They say that the early bird gets the worm, and we think that the sentiment extends to landscape prepping as well. When the first rays of sun come up on a spring landscape, the shoots come up and buds start forming. You don’t want to miss creating one of the season’s spectacles by not preparing your landscaping for the coming spring ahead of time. Follow these recommendations to have one of the brightest and tidiest landscapes when the weather warms and the birds return.
Fixing Fencing and Features
Make sure that the structure of your yard is solid and can hold the coming flowers, trees, and decorations that you will want to bring in when the weather warms. Fences, concrete curbing, and garden boxes are all elements that keep plants organized and present a pleasant visual. Before the end of winter, walk along the perimeter of your yard and check for holes and rotten wood in your fence. Winter weather conditions can:
- Blow over sections of fencing or yard decorations
- Rot wood and damage paint
- Make lawn furniture look dingy or discolored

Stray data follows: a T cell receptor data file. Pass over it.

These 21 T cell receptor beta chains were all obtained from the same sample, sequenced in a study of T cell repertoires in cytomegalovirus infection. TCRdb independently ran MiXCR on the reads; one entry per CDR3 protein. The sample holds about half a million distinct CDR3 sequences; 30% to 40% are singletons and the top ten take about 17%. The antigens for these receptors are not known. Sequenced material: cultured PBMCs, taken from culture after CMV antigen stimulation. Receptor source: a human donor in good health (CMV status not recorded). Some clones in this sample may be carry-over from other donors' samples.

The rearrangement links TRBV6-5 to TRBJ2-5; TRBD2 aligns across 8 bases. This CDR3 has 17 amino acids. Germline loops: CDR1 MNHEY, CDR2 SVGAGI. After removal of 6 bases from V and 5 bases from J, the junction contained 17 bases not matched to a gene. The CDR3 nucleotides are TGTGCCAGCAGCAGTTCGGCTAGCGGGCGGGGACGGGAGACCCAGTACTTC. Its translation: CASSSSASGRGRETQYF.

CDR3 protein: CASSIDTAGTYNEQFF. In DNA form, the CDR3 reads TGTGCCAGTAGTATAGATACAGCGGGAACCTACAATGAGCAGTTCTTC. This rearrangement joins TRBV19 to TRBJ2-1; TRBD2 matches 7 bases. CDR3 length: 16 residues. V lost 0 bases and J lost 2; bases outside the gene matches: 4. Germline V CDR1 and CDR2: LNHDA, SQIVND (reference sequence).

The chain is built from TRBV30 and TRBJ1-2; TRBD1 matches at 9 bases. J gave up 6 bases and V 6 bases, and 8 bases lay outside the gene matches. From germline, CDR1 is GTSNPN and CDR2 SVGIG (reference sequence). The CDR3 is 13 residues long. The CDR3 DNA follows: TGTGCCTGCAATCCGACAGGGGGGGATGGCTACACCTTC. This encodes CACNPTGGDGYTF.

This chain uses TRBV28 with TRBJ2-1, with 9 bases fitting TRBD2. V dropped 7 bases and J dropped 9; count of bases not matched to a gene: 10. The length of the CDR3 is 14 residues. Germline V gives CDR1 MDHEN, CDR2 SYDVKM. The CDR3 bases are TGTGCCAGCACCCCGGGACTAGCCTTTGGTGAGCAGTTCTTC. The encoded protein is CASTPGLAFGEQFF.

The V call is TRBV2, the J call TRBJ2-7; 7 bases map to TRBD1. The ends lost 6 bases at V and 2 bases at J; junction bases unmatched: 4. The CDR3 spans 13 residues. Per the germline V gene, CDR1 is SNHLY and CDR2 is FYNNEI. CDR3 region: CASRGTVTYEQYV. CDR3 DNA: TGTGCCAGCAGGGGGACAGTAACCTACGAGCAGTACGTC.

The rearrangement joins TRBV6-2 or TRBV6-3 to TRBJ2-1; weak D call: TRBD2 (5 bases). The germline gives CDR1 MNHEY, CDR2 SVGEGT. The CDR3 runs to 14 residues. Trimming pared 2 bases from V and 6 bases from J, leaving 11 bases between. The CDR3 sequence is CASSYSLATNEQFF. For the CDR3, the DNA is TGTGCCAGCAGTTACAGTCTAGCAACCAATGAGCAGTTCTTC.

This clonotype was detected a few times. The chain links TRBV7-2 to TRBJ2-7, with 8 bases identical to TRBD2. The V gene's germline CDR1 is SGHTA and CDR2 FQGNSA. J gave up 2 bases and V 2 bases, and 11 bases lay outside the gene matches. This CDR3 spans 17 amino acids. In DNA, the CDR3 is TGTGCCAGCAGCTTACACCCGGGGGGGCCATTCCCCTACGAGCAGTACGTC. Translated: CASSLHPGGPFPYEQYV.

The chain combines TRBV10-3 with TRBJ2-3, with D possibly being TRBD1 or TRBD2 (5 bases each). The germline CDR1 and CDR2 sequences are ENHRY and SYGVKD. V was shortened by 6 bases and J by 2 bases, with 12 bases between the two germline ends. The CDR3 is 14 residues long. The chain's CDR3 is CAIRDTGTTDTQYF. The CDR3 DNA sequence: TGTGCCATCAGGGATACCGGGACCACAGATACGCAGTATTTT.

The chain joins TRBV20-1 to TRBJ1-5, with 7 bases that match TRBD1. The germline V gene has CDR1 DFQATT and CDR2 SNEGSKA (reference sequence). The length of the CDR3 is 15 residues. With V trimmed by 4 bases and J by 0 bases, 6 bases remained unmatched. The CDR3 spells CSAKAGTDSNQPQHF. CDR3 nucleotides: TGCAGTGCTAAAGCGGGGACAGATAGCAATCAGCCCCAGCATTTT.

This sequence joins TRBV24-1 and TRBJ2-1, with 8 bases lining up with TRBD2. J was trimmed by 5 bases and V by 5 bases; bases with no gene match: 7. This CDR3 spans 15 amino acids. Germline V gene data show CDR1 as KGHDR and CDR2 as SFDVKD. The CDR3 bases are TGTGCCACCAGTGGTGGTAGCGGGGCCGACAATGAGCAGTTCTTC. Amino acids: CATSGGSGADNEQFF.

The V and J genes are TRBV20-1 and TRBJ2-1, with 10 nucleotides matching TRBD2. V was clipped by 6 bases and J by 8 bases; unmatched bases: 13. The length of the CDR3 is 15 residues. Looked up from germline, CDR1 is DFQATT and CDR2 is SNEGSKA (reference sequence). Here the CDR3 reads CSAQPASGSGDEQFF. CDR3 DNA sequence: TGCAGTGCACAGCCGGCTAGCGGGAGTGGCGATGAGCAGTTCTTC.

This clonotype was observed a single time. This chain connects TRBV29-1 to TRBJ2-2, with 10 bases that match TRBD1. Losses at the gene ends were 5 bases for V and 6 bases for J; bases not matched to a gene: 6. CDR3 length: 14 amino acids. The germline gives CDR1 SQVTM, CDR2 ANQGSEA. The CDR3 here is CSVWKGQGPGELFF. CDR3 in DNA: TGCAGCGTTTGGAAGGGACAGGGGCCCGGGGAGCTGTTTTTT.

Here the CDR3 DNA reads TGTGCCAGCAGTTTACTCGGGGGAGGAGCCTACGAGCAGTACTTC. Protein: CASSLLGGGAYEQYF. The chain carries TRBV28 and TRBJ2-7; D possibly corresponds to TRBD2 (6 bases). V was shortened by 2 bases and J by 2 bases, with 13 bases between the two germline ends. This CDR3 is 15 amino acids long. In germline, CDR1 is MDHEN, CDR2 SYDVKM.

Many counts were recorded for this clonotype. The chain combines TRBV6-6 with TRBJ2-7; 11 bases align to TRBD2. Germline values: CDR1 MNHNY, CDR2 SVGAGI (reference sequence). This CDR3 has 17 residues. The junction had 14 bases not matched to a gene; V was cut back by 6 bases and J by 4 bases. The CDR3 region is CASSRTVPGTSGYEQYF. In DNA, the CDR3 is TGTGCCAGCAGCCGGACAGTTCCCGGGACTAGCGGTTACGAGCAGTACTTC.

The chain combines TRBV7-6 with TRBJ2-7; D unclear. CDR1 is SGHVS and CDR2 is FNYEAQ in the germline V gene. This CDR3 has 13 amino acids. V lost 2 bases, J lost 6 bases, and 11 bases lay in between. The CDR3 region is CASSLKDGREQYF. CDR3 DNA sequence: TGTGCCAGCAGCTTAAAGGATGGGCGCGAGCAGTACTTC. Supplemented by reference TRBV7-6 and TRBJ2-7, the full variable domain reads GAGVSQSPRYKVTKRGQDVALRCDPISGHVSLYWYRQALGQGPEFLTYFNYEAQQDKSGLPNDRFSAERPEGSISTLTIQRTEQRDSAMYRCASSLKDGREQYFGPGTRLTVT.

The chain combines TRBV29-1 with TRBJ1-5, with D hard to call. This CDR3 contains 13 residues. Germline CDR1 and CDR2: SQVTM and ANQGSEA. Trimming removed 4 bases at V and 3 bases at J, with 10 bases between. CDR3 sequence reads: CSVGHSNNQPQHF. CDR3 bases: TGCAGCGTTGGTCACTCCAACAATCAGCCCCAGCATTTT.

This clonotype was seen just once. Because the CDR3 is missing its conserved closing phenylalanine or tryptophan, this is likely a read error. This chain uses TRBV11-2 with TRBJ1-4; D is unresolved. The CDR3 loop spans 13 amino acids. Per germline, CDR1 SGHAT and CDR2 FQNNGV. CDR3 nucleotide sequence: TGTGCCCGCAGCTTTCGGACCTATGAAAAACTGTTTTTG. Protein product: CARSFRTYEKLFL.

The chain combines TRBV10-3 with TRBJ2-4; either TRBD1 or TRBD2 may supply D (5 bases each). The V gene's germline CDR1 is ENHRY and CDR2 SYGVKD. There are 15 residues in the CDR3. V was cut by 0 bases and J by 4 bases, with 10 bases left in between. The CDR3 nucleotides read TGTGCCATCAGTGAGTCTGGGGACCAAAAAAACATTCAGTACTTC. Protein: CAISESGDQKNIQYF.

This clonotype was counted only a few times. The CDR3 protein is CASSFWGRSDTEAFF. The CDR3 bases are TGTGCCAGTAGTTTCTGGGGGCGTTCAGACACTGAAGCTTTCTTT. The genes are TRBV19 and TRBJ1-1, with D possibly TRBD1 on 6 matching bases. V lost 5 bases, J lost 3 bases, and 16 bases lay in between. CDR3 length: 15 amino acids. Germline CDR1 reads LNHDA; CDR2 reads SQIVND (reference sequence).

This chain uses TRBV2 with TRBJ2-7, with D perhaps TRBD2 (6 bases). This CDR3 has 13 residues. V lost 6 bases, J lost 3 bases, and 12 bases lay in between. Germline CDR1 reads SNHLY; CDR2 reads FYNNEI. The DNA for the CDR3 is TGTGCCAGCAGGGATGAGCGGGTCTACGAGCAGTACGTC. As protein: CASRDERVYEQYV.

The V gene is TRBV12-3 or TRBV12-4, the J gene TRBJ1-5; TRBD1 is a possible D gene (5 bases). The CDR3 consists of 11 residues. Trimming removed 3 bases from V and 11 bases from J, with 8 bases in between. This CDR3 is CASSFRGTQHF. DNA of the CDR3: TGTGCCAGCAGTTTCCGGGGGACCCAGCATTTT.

To create the most appealing tableau come spring, address any repairs that need to be made to the man-made features in your yard.
Bulbs are often the first types of flowers that will shoot up. Crocuses and snowdrops come out in late winter or early spring. If you want to make sure that your yard is the first to show color, plant some of these early risers. You can buy different varieties on the Internet or pop into your local nursery to see what kind of bulbs and seeds they have. If you plan at the beginning of the growing season, you can time it so each section of your garden has a different type of flower at each point in the spring, summer, and early autumn.
Prepping for Pests
There are no bugs or rodents around during the winter. They hunker down or hibernate and wait for the warmer temperatures. For this reason, going around your yard to make it inhospitable is very productive in the late winter. Destroy wasps’ nests so that they won’t come back when the weather’s warm. Put down mouse traps, as the rodents can steal seeds after you plant them.
Pruning in Late Winter
The time that most landscape companies recommend for pruning is in the late winter. At this time, trees haven’t started to bud. Catching the tree or shrub before budding is important, as the plant expends a lot of energy putting out buds and chopping branches that have buds can be extremely traumatic. Stock up on pruning supplies, including gloves and clippers, or invite a landscaping company to come and give you an estimate. They can let you know which of your trees needs to be pruned and how much you can expect to pay. With all of this prep work, your yard will look fresh, colorful, and vibrant when the life of spring finally pushes through the long cold of the winter.